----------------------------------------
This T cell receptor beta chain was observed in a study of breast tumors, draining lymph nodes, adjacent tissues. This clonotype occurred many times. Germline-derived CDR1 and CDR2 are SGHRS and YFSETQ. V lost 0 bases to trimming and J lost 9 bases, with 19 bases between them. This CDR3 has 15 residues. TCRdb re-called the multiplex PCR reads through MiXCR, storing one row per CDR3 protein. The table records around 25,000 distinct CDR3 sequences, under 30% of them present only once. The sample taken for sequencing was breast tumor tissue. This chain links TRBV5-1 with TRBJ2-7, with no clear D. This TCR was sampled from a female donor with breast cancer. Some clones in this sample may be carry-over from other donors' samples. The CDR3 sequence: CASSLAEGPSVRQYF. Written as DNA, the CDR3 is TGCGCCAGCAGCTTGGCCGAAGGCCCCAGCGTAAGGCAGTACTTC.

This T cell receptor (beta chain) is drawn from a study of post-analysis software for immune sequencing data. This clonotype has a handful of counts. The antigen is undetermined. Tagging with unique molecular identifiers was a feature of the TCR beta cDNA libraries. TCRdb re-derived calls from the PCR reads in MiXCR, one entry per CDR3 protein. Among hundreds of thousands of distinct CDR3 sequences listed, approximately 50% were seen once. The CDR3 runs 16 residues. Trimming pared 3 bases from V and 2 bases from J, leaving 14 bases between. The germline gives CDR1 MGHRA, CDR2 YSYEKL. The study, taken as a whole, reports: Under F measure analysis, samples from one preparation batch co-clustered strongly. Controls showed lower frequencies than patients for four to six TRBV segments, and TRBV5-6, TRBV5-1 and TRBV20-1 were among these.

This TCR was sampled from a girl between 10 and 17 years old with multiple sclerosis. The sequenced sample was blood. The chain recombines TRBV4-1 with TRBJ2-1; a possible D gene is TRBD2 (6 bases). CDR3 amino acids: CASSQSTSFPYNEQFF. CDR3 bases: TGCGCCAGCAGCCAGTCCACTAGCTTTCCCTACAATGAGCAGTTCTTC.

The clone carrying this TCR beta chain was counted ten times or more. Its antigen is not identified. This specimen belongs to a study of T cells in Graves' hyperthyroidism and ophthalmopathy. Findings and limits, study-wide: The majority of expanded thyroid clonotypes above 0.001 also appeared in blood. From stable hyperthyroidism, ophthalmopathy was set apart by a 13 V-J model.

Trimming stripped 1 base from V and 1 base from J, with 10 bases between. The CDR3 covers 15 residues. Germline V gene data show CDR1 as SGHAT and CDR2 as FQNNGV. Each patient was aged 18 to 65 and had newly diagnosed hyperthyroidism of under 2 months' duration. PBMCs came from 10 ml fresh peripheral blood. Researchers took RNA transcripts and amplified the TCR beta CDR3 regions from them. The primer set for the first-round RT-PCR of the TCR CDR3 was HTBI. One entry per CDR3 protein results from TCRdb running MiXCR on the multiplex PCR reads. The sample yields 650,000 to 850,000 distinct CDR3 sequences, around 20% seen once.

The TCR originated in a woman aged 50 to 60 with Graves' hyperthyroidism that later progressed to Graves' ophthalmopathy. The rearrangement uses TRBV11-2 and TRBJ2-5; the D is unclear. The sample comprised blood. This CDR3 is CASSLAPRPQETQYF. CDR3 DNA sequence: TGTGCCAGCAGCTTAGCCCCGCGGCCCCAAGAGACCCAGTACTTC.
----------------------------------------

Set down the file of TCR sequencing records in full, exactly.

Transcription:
This T cell receptor beta chain was observed in a study of breast tumors, draining lymph nodes, adjacent tissues. This clonotype occurred many times. Germline-derived CDR1 and CDR2 are SGHRS and YFSETQ. V lost 0 bases to trimming and J lost 9 bases, with 19 bases between them. This CDR3 has 15 residues. TCRdb re-called the multiplex PCR reads through MiXCR, storing one row per CDR3 protein. The table records around 25,000 distinct CDR3 sequences, under 30% of them present only once. The sample taken for sequencing was breast tumor tissue. This chain links TRBV5-1 with TRBJ2-7, with no clear D. This TCR was sampled from a female donor with breast cancer. Some clones in this sample may be carry-over from other donors' samples. The CDR3 sequence: CASSLAEGPSVRQYF. Written as DNA, the CDR3 is TGCGCCAGCAGCTTGGCCGAAGGCCCCAGCGTAAGGCAGTACTTC.

This T cell receptor (beta chain) is drawn from a study of post-analysis software for immune sequencing data. This clonotype has a handful of counts. The antigen is undetermined. Tagging with unique molecular identifiers was a feature of the TCR beta cDNA libraries. TCRdb re-derived calls from the PCR reads in MiXCR, one entry per CDR3 protein. Among hundreds of thousands of distinct CDR3 sequences listed, approximately 50% were seen once. The CDR3 runs 16 residues. Trimming pared 3 bases from V and 2 bases from J, leaving 14 bases between. The germline gives CDR1 MGHRA, CDR2 YSYEKL. The study, taken as a whole, reports: Under F measure analysis, samples from one preparation batch co-clustered strongly. Controls showed lower frequencies than patients for four to six TRBV segments, and TRBV5-6, TRBV5-1 and TRBV20-1 were among these.

This TCR was sampled from a girl between 10 and 17 years old with multiple sclerosis. The sequenced sample was blood. The chain recombines TRBV4-1 with TRBJ2-1; a possible D gene is TRBD2 (6 bases). CDR3 amino acids: CASSQSTSFPYNEQFF. CDR3 bases: TGCGCCAGCAGCCAGTCCACTAGCTTTCCCTACAATGAGCAGTTCTTC.

The clone carrying this TCR beta chain was counted ten times or more. Its antigen is not identified. This specimen belongs to a study of T cells in Graves' hyperthyroidism and ophthalmopathy. Findings and limits, study-wide: The majority of expanded thyroid clonotypes above 0.001 also appeared in blood. From stable hyperthyroidism, ophthalmopathy was set apart by a 13 V-J model.

Trimming stripped 1 base from V and 1 base from J, with 10 bases between. The CDR3 covers 15 residues. Germline V gene data show CDR1 as SGHAT and CDR2 as FQNNGV. Each patient was aged 18 to 65 and had newly diagnosed hyperthyroidism of under 2 months' duration. PBMCs came from 10 ml fresh peripheral blood. Researchers took RNA transcripts and amplified the TCR beta CDR3 regions from them. The primer set for the first-round RT-PCR of the TCR CDR3 was HTBI. One entry per CDR3 protein results from TCRdb running MiXCR on the multiplex PCR reads. The sample yields 650,000 to 850,000 distinct CDR3 sequences, around 20% seen once.

The TCR originated in a woman aged 50 to 60 with Graves' hyperthyroidism that later progressed to Graves' ophthalmopathy. The rearrangement uses TRBV11-2 and TRBJ2-5; the D is unclear. The sample comprised blood. This CDR3 is CASSLAPRPQETQYF. CDR3 DNA sequence: TGTGCCAGCAGCTTAGCCCCGCGGCCCCAAGAGACCCAGTACTTC.